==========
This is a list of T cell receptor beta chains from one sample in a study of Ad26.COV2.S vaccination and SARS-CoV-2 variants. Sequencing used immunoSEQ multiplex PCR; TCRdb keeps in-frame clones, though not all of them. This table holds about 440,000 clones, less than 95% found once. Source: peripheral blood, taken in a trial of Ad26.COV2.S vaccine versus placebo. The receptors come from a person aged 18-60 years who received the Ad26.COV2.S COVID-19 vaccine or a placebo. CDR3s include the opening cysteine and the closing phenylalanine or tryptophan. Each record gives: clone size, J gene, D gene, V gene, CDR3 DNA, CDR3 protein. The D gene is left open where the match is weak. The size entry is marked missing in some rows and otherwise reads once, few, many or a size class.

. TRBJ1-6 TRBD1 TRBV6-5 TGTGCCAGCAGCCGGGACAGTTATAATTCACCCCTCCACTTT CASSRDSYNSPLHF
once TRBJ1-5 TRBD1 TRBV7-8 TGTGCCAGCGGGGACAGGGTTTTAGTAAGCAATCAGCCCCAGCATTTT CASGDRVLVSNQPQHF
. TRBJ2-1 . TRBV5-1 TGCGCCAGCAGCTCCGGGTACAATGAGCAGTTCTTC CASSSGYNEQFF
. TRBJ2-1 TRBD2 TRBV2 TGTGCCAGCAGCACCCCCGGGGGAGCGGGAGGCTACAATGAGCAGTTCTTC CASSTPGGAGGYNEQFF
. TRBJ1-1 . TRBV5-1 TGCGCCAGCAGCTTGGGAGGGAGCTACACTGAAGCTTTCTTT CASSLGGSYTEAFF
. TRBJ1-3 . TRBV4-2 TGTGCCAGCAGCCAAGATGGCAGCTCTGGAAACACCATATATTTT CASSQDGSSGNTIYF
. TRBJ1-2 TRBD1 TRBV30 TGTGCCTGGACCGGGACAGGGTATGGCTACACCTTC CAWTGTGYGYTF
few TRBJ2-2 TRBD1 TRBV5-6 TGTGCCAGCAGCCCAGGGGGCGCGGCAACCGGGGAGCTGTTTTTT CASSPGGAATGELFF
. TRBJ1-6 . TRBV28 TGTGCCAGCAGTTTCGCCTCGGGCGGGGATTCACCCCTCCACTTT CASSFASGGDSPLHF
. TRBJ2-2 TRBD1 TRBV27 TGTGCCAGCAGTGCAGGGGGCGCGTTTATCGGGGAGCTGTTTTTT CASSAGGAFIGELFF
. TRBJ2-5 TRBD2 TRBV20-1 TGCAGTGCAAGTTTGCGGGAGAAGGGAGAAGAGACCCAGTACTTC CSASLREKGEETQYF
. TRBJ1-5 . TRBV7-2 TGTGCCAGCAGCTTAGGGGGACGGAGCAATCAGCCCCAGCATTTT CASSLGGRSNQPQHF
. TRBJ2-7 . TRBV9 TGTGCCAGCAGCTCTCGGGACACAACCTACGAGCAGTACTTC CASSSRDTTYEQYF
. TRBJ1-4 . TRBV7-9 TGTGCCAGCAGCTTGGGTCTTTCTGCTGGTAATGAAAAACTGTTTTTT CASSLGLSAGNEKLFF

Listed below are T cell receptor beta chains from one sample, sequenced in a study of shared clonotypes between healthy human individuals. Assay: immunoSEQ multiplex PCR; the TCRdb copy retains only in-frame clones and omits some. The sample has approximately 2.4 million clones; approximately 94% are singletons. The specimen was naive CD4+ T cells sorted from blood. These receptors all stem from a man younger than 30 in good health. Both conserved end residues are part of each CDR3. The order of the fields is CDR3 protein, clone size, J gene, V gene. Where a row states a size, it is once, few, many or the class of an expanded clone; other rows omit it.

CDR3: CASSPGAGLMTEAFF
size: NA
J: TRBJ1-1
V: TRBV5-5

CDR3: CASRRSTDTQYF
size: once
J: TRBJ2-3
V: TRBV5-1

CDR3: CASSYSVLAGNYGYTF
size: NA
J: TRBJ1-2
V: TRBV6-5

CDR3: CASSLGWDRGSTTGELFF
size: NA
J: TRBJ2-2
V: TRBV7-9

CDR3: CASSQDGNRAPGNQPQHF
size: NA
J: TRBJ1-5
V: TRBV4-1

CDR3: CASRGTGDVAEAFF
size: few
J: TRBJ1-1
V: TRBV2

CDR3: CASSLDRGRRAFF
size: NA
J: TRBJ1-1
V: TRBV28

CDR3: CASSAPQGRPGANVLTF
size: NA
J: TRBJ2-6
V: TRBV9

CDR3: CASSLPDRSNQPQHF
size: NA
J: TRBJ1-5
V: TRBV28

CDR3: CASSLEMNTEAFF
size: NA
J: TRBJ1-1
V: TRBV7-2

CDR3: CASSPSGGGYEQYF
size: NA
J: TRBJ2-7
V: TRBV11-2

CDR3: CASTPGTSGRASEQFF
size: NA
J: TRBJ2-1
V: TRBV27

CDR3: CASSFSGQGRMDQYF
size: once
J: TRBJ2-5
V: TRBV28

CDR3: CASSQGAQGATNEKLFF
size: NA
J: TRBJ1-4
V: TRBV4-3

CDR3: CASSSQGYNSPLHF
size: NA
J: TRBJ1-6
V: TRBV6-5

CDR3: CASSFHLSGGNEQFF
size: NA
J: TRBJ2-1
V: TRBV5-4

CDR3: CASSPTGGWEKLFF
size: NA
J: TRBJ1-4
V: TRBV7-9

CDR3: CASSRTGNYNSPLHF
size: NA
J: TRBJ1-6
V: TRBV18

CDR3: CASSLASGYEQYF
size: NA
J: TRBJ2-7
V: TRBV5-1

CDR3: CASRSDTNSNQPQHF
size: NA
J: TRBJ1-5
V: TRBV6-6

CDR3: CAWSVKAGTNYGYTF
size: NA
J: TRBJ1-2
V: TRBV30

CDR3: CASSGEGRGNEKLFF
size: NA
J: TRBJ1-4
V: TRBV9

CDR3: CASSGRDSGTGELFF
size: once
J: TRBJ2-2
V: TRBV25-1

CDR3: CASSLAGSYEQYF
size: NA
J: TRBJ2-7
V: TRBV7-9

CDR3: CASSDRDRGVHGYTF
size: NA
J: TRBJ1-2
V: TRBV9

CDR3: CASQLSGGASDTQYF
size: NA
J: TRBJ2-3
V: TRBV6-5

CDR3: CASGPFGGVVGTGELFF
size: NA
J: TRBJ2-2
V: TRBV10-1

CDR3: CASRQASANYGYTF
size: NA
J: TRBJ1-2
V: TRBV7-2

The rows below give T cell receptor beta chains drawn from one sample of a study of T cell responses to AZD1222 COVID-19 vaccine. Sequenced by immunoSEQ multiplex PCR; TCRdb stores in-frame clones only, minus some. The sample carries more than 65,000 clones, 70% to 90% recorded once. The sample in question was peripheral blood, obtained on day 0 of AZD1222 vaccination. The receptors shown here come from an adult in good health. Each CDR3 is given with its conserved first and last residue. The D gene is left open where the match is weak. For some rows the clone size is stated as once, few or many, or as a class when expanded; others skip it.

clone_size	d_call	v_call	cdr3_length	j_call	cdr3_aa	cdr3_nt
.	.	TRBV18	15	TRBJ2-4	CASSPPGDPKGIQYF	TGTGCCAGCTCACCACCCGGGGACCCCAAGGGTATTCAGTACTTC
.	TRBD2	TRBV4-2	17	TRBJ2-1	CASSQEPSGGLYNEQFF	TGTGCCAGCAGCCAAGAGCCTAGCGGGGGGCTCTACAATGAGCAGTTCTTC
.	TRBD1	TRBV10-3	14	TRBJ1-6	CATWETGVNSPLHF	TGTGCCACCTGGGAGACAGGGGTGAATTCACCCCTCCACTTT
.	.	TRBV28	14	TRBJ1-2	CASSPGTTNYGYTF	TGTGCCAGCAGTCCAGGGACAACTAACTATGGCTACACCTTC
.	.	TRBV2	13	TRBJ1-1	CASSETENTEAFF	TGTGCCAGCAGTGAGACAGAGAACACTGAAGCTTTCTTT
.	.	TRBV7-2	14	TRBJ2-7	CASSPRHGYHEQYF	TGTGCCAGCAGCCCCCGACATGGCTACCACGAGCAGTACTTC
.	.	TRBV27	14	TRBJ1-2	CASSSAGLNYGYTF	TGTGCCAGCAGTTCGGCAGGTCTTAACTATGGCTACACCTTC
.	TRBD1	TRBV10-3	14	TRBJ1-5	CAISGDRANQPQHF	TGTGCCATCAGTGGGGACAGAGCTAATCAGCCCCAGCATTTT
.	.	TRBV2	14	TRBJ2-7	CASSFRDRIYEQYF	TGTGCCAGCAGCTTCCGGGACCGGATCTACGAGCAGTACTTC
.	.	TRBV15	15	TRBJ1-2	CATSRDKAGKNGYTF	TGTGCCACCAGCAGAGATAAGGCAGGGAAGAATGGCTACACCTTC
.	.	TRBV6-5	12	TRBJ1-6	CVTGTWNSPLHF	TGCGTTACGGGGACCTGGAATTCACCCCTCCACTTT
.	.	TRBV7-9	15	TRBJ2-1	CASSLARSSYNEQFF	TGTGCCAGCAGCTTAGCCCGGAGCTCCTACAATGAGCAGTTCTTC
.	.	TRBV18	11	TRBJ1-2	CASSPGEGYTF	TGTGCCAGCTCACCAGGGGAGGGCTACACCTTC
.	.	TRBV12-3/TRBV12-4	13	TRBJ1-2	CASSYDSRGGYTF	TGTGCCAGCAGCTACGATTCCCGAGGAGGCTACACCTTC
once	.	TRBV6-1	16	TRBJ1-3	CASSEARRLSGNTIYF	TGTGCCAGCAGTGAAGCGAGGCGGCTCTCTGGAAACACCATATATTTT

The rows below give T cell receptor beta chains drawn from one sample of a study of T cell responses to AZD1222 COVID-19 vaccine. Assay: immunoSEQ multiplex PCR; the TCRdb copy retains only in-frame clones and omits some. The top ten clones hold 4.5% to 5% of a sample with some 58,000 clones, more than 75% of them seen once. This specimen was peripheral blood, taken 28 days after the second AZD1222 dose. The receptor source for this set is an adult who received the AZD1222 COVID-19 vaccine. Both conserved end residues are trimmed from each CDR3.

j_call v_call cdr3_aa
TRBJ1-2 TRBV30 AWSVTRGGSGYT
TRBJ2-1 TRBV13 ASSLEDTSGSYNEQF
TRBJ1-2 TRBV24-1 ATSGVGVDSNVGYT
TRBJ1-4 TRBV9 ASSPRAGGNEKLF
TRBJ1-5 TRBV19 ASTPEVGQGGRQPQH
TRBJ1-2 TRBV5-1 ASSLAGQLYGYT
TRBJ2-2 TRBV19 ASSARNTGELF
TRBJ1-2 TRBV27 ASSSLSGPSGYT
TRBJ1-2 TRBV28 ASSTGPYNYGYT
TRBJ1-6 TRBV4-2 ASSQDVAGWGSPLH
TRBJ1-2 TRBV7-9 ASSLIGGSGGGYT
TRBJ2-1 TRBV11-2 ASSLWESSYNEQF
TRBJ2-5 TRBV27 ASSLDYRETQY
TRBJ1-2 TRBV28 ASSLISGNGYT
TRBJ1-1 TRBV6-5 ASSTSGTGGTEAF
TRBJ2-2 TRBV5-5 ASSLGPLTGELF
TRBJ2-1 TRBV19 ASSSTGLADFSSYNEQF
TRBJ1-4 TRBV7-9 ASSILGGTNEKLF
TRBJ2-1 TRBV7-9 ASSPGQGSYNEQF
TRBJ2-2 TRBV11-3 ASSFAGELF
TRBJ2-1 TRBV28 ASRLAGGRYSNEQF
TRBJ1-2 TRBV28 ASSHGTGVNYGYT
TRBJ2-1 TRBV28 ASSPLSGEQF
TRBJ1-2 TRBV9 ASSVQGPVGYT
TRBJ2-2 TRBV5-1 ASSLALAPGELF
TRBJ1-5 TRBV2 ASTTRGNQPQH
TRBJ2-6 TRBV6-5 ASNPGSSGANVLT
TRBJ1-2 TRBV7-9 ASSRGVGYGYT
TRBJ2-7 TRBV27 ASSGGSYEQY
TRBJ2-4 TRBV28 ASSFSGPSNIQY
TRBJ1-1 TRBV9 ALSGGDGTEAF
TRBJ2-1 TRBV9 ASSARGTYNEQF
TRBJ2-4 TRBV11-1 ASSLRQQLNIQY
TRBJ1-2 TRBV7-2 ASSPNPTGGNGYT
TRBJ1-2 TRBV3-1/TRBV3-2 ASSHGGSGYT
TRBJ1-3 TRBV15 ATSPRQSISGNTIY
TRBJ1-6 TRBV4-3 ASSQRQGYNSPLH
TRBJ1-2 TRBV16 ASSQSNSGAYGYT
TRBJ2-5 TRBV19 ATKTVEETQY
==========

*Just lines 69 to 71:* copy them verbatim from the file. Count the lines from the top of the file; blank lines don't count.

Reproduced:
CDR3: CASSQGAQGATNEKLFF
size: NA
J: TRBJ1-4